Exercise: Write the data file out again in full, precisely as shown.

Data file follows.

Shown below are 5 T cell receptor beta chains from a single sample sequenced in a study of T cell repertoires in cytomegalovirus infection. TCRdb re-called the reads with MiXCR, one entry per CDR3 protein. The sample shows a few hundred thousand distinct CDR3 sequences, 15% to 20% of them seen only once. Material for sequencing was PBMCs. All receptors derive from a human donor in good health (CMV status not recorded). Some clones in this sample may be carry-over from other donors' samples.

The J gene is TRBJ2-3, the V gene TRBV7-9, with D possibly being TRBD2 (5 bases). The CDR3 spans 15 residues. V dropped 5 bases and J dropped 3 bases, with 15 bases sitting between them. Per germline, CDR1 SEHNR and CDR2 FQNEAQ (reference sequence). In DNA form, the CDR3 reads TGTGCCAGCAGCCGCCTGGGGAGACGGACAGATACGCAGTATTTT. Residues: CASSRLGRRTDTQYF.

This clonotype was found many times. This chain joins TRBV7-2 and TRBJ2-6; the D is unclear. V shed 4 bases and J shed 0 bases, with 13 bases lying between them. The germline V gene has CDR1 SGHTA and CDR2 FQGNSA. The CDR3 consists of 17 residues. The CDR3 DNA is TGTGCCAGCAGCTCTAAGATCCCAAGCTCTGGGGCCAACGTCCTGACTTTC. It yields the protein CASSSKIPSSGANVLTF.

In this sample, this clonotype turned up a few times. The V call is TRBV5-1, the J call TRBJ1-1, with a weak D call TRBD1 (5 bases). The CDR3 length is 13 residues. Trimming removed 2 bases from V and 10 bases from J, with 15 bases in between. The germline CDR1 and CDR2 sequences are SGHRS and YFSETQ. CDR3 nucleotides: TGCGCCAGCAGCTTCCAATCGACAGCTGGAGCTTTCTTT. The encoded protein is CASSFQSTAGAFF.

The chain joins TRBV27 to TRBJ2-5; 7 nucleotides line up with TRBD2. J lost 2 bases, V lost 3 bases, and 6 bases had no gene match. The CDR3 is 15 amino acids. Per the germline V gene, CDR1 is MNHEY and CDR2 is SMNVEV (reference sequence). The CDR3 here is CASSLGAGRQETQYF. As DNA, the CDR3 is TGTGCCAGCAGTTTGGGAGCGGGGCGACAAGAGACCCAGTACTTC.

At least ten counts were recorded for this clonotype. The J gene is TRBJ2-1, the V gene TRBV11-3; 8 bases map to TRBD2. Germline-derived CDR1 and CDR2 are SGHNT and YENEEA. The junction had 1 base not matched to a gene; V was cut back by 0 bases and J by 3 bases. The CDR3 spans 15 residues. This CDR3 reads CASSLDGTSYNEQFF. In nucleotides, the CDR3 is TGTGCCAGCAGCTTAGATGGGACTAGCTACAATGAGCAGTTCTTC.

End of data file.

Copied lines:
Shown below are 5 T cell receptor beta chains from a single sample sequenced in a study of T cell repertoires in cytomegalovirus infection. TCRdb re-called the reads with MiXCR, one entry per CDR3 protein. The sample shows a few hundred thousand distinct CDR3 sequences, 15% to 20% of them seen only once. Material for sequencing was PBMCs. All receptors derive from a human donor in good health (CMV status not recorded). Some clones in this sample may be carry-over from other donors' samples.

The J gene is TRBJ2-3, the V gene TRBV7-9, with D possibly being TRBD2 (5 bases). The CDR3 spans 15 residues. V dropped 5 bases and J dropped 3 bases, with 15 bases sitting between them. Per germline, CDR1 SEHNR and CDR2 FQNEAQ (reference sequence). In DNA form, the CDR3 reads TGTGCCAGCAGCCGCCTGGGGAGACGGACAGATACGCAGTATTTT. Residues: CASSRLGRRTDTQYF.

This clonotype was found many times. This chain joins TRBV7-2 and TRBJ2-6; the D is unclear. V shed 4 bases and J shed 0 bases, with 13 bases lying between them. The germline V gene has CDR1 SGHTA and CDR2 FQGNSA. The CDR3 consists of 17 residues. The CDR3 DNA is TGTGCCAGCAGCTCTAAGATCCCAAGCTCTGGGGCCAACGTCCTGACTTTC. It yields the protein CASSSKIPSSGANVLTF.

In this sample, this clonotype turned up a few times. The V call is TRBV5-1, the J call TRBJ1-1, with a weak D call TRBD1 (5 bases). The CDR3 length is 13 residues. Trimming removed 2 bases from V and 10 bases from J, with 15 bases in between. The germline CDR1 and CDR2 sequences are SGHRS and YFSETQ. CDR3 nucleotides: TGCGCCAGCAGCTTCCAATCGACAGCTGGAGCTTTCTTT. The encoded protein is CASSFQSTAGAFF.

The chain joins TRBV27 to TRBJ2-5; 7 nucleotides line up with TRBD2. J lost 2 bases, V lost 3 bases, and 6 bases had no gene match. The CDR3 is 15 amino acids. Per the germline V gene, CDR1 is MNHEY and CDR2 is SMNVEV (reference sequence). The CDR3 here is CASSLGAGRQETQYF. As DNA, the CDR3 is TGTGCCAGCAGTTTGGGAGCGGGGCGACAAGAGACCCAGTACTTC.

At least ten counts were recorded for this clonotype. The J gene is TRBJ2-1, the V gene TRBV11-3; 8 bases map to TRBD2. Germline-derived CDR1 and CDR2 are SGHNT and YENEEA. The junction had 1 base not matched to a gene; V was cut back by 0 bases and J by 3 bases. The CDR3 spans 15 residues. This CDR3 reads CASSLDGTSYNEQFF. In nucleotides, the CDR3 is TGTGCCAGCAGCTTAGATGGGACTAGCTACAATGAGCAGTTCTTC.